Monday, June 2, 2014

Common Core Debate Misses the Bigger Point

Teeth are gnashing over the new Common Core State Standards (CCSS) for education.  State governments are reconsidering their involvement with the standards and testing consortia, parents groups and education activists are protesting, and teachers’ unions are mobilizing resistance.  On the other side, standards and testing advocates are editorializing against the politicization of the standards and calling for patience while the standards prove their worthiness.

This overheated debate has intensified the polarization already present and growing in the politics of education reform.  But most of the rhetoric—on both sides—misses a more fundamental point about schools, teaching and learning.  Namely, that as the bureaucratization of education grows, trust—among parents, school staff, students and education “leaders”—erodes. In the process, students suffer, because teaching and learning are about relationships, while bureaucracies shape us by their rules and procedures.

As the fabric of social relations has unraveled the last 40 years, trust has declined and other forms and principles of order and authority have arisen to replace it.  In his invaluable book, Bowling Alone, Robert Putnam points out that social capital (networks of richly varied relational connections among people, especially in groups) correlates with trust. High social capital, high trust, and society, including schools, “works” better.

He also points out that the per capita number of lawyers in the US was constant from 1900 to 1970. But when social capital really began to drop--in the mid-1960s--lawyering took off, because, he pithily observes, lawyers create synthetic trust.  In short, low social capital, low trust, and society doesn't “work” as well. And, along the way, we come to rely more on legal authority than trust relationships.

So, law, contracts, and lawyers have increasingly become the mechanism by which problems get solved. One result is that we more and more rely on external authorities (the state paramount among them) to decide on best outcomes and mandate their pursuit. Lawyers, per se, are not the problem.  Rather, as trust and social capital have declined people have turned to lawyers more and more in order to get that trust replacement. Lawyering rose as a response to the trust crisis; lawyering did not cause it.

But once set in motion, the process moves ahead inexorably. The authority of the state and laws is comprehensive and definitive, transcending any trust-built choices coming out of actual relationships among people. Why bother figuring things out, since the state just mandates anyway, and the “stakeholders”—parents, teachers, administrators, etc.—find themselves tempted to jockey for political position rather than do the difficult work of relationship-building.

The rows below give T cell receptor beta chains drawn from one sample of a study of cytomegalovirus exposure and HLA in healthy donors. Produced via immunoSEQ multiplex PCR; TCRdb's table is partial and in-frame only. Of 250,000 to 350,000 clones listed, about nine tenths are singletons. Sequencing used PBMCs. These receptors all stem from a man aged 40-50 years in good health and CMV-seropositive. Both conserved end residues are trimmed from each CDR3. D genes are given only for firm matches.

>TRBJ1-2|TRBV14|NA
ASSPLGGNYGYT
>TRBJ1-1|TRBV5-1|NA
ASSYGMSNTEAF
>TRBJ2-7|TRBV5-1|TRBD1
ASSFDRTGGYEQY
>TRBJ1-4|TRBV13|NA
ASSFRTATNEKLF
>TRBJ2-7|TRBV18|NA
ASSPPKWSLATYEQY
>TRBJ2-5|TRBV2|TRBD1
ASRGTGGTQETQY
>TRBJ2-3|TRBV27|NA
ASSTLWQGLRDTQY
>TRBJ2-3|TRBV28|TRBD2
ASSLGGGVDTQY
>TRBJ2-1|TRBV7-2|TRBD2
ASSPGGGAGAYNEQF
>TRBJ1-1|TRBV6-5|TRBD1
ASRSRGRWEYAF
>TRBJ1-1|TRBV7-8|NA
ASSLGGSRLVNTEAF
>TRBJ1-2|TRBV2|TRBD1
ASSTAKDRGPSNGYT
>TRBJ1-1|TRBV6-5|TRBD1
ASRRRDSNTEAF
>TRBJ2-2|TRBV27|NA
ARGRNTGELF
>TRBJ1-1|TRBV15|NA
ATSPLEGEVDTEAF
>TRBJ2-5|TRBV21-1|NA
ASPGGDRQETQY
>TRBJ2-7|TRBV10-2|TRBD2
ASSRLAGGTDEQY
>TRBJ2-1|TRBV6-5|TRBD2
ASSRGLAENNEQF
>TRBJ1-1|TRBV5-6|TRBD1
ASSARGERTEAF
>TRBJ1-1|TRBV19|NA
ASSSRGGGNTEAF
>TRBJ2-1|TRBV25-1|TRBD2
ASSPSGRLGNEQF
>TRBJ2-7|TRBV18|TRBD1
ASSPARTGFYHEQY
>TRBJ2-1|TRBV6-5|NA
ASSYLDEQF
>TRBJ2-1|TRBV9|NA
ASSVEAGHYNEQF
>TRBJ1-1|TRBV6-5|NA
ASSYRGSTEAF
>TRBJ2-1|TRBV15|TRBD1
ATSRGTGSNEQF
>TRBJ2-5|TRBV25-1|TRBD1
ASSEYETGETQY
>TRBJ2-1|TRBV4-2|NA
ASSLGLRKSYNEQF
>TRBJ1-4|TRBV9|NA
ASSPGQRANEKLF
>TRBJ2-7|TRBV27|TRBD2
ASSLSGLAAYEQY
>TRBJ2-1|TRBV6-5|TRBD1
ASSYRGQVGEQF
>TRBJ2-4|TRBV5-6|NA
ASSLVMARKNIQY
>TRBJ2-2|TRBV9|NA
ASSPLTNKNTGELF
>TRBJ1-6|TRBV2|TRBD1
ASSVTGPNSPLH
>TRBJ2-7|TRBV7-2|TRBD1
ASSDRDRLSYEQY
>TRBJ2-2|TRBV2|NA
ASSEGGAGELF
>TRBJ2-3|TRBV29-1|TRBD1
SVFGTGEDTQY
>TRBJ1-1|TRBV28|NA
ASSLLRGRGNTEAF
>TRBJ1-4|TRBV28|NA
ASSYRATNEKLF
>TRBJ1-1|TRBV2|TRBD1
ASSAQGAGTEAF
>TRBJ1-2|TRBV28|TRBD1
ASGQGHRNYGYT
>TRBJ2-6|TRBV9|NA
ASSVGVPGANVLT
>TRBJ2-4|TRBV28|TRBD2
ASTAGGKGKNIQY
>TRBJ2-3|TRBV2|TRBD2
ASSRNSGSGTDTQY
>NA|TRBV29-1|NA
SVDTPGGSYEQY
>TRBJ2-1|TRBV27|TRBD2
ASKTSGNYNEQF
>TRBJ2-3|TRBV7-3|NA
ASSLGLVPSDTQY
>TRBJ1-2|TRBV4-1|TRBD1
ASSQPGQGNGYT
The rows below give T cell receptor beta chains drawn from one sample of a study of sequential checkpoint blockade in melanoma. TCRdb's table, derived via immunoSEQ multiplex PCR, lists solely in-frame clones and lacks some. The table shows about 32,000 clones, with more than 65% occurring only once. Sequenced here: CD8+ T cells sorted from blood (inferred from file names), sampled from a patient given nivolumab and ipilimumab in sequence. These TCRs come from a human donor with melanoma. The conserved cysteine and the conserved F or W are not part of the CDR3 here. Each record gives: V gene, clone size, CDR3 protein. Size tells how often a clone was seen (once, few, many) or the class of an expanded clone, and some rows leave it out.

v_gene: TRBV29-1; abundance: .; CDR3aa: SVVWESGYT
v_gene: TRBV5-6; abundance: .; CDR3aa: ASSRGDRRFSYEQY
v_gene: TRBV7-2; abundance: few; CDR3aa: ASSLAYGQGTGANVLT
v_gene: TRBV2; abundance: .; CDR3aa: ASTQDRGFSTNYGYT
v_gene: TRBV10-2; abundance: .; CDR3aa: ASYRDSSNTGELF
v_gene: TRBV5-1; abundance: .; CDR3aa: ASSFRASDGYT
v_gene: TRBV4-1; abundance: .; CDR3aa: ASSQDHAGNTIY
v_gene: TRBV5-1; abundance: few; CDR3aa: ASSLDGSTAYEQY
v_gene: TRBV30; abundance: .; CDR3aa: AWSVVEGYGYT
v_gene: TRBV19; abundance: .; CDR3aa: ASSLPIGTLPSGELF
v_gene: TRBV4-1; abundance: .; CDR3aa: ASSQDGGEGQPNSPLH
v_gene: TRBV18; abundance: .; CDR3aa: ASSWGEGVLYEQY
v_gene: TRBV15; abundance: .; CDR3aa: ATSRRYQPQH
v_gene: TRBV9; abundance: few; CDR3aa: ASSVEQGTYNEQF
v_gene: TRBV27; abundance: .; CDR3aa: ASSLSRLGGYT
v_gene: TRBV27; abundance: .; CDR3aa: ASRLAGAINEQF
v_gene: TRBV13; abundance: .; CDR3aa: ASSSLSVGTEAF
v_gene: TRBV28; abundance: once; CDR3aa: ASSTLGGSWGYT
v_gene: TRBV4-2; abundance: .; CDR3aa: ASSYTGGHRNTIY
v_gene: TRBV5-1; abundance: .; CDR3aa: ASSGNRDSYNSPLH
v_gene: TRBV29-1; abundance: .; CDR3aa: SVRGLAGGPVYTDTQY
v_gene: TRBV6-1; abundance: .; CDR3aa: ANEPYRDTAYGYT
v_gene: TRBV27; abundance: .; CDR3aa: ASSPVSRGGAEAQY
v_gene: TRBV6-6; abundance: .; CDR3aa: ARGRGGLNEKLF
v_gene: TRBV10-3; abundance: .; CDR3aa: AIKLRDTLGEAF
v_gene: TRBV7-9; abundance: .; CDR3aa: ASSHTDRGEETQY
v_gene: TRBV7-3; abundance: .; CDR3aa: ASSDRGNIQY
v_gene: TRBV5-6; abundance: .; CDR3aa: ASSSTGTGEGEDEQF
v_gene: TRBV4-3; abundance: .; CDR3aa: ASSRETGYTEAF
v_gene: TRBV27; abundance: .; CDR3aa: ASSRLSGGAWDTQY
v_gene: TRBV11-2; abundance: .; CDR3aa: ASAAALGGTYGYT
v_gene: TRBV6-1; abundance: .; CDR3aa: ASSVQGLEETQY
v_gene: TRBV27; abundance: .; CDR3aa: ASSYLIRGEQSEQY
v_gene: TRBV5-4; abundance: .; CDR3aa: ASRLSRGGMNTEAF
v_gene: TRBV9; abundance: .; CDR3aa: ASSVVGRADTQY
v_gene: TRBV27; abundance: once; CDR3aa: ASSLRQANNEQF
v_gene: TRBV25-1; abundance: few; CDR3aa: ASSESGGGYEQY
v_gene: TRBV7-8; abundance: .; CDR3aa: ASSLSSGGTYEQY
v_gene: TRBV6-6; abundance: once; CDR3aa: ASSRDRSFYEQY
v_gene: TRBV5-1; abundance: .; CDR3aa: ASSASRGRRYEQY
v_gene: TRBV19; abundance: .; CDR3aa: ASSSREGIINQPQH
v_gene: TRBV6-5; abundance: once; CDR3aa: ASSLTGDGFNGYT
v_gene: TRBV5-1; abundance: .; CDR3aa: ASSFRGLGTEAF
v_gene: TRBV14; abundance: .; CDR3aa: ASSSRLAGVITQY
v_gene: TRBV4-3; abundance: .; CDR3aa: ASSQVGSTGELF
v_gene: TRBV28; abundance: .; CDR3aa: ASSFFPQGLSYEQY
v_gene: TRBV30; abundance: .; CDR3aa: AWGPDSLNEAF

Bureaucracy and administrative decision making (the law’s near cousins), similarly, corrode trust by shifting the regulation of schools further up the bureaucratic hierarchy and farther away from local participants—including parents.  In so doing, the legal and institutional requirements of education become more intensive but less concretely useful in class rooms. This bureaucratization serves to ‘tighten’ the organizational environment, thereby increasing the risk of what sociologist Charles Perrow called normal accidents—predictable system failure arising out of the very complexity of that system.  The increasing governmental management and concomitant decreased local involvement, in other words, makes it more likely that schools as organizations will ‘fail’ to meet their goals.

The antidote to this dysfunction is the creating and maintaining of effective schools that engage and are engaged by their communities and families.  What does this local involvement look like?  A thousand and one things, like story nights--coordinated by parents and teachers, in which students present their work; parent engagement in discussion about curriculum adoption (which requires an administrative culture open to this); volunteerism to support students in need, not just one’s own children; annual student-led conferences with parents and teachers, or anything that causes parents, staff and students to work together are all examples of the collaborative and relational work that makes for more effective functioning of a school as organization.  When this kind of engagement happens, tasks get done, trust increases, and relationships grow better and richer.

Last week was Teacher Appreciation Week, and countless people wrote, posted and tweeted about how much they love teachers.  Those were kind and pleasant, but if you want to appreciate your teachers the other 51 weeks of the year, work with them, build relationships with them, and trust them.  Your local school will be better off for it.

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